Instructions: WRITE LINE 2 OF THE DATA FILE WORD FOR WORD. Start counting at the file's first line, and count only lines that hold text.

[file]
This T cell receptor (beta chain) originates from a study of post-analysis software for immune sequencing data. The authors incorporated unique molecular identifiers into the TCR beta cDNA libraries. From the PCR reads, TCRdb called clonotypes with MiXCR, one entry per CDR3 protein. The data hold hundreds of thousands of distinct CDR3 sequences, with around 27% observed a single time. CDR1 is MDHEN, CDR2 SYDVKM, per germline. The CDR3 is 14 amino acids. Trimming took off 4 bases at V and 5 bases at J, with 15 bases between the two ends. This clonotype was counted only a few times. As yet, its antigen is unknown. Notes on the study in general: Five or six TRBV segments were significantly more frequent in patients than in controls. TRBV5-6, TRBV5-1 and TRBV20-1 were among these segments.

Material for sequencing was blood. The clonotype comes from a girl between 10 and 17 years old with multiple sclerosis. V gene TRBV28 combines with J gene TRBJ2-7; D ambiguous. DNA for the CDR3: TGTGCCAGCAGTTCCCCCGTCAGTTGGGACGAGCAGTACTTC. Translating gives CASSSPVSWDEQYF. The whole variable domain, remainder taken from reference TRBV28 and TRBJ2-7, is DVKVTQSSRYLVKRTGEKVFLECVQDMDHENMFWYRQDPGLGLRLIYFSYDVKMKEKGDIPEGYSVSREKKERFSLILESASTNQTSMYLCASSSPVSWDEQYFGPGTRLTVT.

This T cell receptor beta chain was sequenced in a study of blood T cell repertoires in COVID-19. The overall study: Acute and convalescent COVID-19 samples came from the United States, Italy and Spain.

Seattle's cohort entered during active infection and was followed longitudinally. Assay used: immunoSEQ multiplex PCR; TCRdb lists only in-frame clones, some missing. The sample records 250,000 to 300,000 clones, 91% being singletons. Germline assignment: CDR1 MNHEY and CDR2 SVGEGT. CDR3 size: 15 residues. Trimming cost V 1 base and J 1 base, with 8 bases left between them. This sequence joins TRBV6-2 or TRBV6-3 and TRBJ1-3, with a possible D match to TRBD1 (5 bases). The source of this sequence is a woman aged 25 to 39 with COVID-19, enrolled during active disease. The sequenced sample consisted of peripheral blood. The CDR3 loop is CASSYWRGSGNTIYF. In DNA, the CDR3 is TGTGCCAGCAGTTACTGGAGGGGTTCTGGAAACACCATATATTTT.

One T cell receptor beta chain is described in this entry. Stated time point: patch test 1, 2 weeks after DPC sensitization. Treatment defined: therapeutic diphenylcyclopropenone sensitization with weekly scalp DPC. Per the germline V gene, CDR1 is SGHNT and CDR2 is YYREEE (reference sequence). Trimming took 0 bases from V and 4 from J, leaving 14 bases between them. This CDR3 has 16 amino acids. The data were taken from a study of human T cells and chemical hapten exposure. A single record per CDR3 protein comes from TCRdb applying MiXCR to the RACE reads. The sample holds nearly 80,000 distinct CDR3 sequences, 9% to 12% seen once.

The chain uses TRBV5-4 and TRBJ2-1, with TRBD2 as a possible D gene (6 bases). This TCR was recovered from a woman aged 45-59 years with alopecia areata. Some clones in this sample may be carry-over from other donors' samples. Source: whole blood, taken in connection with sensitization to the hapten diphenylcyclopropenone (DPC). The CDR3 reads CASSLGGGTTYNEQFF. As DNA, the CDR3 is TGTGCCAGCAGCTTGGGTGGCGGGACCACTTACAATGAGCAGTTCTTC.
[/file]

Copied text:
Material for sequencing was blood. The clonotype comes from a girl between 10 and 17 years old with multiple sclerosis. V gene TRBV28 combines with J gene TRBJ2-7; D ambiguous. DNA for the CDR3: TGTGCCAGCAGTTCCCCCGTCAGTTGGGACGAGCAGTACTTC. Translating gives CASSSPVSWDEQYF. The whole variable domain, remainder taken from reference TRBV28 and TRBJ2-7, is DVKVTQSSRYLVKRTGEKVFLECVQDMDHENMFWYRQDPGLGLRLIYFSYDVKMKEKGDIPEGYSVSREKKERFSLILESASTNQTSMYLCASSSPVSWDEQYFGPGTRLTVT.